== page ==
- "Requiem" (with Simon Coleby, in 2000 AD #1312, 2002)
- "Angels" (with Simon Coleby, in 2000 AD Prog 2003, 2002)
- "Ghouls" (with Staz Johnson (1345–1347) and Mike Collins (1346–1347), in 2000 AD #1345-1347, 2003)
- "Realpolitik" (with PJ Holden, in 2000 AD #1380-1385, 2004)
- "Condor Six Down" (with Simon Coleby, in 2000 AD #1462-1464, 2005)
Gerry Finley-Day returned to the character after 25 years away, for the end of year special in 2010:
- "Dead Ringer" (with Staz Johnson, in 2000 AD Prog 2011, 2010)
In a short series of one-off stories called What If...? featuring alternative takes on popular 2000 AD characters, Rogue Trooper returned in a story written by Andy Diggle:
- "What If... Gunnar Survived the Quartz Zone Massacre?" (with Colin Wilson, in 2000 AD #1771, 2012)
The initial reprints of the 2000AD stories were printed by Titan Books. The most recent books are printed by Rebellion.
The original Rogue Trooper stories chronicling the hunt for the Traitor General are now collected in four publications by Rebellion
- The Future of War (collects 2000 AD #228-265, 160 pages, June 2007, ISBN 1-905437-39-0)
- Fort Neuro (collects 2000 AD #266-310, 192 pages, January 2007, ISBN 1-905437-16-1
- The Eye of the Traitor (collects 2000 AD #312-349, 192 pages, October 2005, ISBN 1-904265-52-9)
- To the Ends of Nu-Earth (collects 2000 AD #350-392, 160 pages, January 2006, ISBN 1-904265-80-4)
Also available in larger collections by the same publisher
- Tales of Nu-Earth 01 (collects 2000 AD #228-317, 400 pages, February 2010, ISBN 978-1-906735-34-0)
- Tales of Nu-Earth 02 (collects 2000 AD #318-406, 400 pages, May 2010, ISBN 978-1-906735-46-3)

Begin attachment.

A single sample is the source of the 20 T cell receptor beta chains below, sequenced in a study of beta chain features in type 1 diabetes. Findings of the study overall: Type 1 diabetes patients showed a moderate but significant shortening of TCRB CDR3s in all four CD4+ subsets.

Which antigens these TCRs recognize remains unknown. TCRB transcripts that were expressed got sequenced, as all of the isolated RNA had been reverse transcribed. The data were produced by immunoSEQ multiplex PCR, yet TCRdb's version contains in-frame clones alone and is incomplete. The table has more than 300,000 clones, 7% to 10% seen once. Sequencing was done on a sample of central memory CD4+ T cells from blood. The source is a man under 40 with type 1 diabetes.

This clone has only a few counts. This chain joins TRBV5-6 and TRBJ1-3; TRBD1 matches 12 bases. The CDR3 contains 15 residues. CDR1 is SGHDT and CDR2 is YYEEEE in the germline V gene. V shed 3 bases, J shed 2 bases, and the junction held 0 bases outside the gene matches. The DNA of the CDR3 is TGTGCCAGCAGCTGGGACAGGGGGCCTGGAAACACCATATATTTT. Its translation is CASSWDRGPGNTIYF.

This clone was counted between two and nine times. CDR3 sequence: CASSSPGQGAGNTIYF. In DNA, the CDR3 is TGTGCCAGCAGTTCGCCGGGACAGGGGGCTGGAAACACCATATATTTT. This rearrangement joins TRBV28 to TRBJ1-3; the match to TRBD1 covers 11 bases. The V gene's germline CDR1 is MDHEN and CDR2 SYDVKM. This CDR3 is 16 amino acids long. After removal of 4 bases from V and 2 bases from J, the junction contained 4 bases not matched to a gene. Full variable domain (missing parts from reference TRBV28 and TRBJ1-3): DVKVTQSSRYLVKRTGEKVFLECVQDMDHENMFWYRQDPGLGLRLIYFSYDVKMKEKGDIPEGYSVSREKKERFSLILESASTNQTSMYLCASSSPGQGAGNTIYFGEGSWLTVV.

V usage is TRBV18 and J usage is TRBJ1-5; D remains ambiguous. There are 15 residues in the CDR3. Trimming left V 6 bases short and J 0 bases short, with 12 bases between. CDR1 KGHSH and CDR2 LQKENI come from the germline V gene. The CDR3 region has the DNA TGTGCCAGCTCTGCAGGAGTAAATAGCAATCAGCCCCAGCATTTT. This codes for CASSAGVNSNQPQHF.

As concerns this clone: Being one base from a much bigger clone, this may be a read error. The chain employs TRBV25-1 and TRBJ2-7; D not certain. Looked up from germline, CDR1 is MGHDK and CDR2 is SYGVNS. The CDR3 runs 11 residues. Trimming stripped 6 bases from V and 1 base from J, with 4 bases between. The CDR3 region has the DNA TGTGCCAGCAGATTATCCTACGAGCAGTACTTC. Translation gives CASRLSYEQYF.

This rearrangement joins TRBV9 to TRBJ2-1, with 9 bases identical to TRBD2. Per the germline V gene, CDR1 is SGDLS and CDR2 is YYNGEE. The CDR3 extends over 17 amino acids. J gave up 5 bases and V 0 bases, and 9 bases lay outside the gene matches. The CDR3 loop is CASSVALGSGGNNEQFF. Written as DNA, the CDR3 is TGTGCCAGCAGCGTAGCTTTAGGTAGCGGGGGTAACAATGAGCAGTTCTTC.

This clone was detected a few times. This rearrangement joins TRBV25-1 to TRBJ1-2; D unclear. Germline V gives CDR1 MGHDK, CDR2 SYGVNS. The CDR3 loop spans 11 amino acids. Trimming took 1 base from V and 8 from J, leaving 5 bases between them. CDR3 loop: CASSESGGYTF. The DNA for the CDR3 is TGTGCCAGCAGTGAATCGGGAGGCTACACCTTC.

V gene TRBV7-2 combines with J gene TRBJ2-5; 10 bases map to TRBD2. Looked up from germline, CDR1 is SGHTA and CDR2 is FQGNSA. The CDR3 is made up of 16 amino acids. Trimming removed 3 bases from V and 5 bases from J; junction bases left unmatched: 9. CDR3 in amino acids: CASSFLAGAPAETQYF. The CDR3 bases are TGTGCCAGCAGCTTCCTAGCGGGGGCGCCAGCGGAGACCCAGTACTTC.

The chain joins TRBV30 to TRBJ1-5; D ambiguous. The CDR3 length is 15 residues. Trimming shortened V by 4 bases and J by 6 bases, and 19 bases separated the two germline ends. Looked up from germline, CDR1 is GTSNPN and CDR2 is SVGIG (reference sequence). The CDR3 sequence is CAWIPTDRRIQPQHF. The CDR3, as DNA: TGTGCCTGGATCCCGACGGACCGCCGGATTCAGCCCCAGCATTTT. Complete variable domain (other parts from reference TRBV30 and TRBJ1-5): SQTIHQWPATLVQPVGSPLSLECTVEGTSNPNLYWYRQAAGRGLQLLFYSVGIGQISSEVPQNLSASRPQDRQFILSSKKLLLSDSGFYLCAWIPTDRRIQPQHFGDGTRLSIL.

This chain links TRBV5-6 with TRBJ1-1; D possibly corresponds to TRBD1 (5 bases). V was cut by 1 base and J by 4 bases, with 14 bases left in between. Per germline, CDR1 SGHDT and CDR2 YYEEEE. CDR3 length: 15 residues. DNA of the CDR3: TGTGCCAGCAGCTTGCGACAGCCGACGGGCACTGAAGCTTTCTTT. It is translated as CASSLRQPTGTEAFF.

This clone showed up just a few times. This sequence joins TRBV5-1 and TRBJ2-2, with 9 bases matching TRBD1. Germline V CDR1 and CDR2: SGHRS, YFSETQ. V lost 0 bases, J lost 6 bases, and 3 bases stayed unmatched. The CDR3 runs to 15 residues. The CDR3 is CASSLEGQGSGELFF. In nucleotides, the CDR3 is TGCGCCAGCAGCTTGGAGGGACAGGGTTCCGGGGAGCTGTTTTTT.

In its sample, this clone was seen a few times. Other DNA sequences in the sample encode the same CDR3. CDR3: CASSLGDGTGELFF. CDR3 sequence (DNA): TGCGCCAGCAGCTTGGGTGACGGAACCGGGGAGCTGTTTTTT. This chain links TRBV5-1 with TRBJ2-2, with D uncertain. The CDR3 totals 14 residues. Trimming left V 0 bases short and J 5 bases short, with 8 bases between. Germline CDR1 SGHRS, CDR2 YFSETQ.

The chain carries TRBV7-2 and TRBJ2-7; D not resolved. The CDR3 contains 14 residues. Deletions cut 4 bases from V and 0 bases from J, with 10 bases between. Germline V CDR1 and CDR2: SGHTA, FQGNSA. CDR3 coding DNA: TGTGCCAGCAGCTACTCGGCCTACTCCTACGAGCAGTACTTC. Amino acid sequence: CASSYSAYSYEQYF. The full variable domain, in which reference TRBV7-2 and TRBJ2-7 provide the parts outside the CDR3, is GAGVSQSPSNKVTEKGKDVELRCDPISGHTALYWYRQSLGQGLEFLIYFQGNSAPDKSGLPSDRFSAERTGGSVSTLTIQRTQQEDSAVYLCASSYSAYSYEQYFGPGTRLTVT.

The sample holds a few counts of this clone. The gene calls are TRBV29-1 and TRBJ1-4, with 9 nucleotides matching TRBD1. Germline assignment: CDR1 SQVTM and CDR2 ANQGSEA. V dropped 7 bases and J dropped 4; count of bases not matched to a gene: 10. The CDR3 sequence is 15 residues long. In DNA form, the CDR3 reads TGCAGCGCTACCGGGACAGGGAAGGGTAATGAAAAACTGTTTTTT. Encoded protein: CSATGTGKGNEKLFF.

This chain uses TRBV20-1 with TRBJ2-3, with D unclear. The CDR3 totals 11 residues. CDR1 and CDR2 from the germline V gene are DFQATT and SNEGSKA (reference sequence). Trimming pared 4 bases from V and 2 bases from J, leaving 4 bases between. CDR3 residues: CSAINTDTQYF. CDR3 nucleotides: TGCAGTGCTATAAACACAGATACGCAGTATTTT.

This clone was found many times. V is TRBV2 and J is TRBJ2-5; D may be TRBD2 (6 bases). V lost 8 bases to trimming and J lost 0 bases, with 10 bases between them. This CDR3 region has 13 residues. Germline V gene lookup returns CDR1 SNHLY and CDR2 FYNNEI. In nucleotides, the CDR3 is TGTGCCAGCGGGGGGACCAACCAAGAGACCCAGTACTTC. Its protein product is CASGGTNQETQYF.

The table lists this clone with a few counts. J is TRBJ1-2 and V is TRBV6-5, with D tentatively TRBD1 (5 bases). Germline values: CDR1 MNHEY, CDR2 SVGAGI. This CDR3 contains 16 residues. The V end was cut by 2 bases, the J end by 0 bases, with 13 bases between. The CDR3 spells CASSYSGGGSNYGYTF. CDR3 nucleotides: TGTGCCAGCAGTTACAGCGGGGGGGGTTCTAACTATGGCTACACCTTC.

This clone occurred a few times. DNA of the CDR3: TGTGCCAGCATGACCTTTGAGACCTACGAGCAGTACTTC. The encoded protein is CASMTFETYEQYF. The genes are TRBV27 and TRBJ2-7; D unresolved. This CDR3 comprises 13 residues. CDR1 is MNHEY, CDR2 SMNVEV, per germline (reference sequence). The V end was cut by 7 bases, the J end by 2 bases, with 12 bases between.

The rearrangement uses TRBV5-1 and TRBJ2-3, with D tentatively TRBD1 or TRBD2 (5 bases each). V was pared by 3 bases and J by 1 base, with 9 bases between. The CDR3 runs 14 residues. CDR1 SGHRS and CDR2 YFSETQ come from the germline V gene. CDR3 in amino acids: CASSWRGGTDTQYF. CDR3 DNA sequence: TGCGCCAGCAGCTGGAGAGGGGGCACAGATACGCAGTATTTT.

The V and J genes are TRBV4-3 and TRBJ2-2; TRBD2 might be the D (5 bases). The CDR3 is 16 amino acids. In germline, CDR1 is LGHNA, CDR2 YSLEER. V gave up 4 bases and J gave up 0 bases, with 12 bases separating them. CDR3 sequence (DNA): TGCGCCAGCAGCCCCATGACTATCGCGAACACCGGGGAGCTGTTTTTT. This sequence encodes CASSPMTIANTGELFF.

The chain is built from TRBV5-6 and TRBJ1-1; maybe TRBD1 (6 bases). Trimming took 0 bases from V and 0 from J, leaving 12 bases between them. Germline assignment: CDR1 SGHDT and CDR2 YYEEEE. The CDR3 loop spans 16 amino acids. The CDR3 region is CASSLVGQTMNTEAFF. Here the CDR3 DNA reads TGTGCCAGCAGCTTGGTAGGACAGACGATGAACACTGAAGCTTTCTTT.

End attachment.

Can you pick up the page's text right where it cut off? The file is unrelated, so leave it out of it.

- Tales of Nu-Earth 03 (collects 2000 AD #410-499, 400 pages, November 2012, ISBN 978-1781080689)
Additional stories have been collected into two more publications by Rebellion
- Re-Gene (collects 2000 AD #401-406, 410-419, 422-432, 444-449, 160 pages, March 2006, ISBN 1-904265-84-7)
- Realpolitik (collects 2000 AD Prog 2003, #1301-1312, 1344–1349, 1380–1385, 1462–1464, 1477–1479, 144 pages, February 2007, ISBN 1-904265-94-4)
A range of Rogue Trooper material has been produced:
There are three novels based on Rogue Trooper:
- Crucible (Gordon Rennie, October 2004 ISBN 1-84416-061-0)
- Blood Relative (James Swallow, March 2005 ISBN 1-84416-061-0)
- The Quartz Massacre (Rebecca Levene, March 2006 ISBN 1-84416-110-2)
The Rogue Trooper Boardgame was released in 1987 by Games Workshop.
- Gordon Rennie interview, 2000 AD Review, June 4
- Lyons, Beverley (October 3, 2011). "Monster Success: Top comic writer Grant Morrison set to turn his novel Dinosaurs vs Aliens into a movie". Daily Record. Retrieved October 3, 2011. "Indeed, after he's put the finishing touches to the Dinosaurs vs Aliens script, a prolific Grant is creating a movie adaptation for Sam Worthington's company. Called Rogue Trooper, the project is based on a character from the popular British comic book series 2000AD."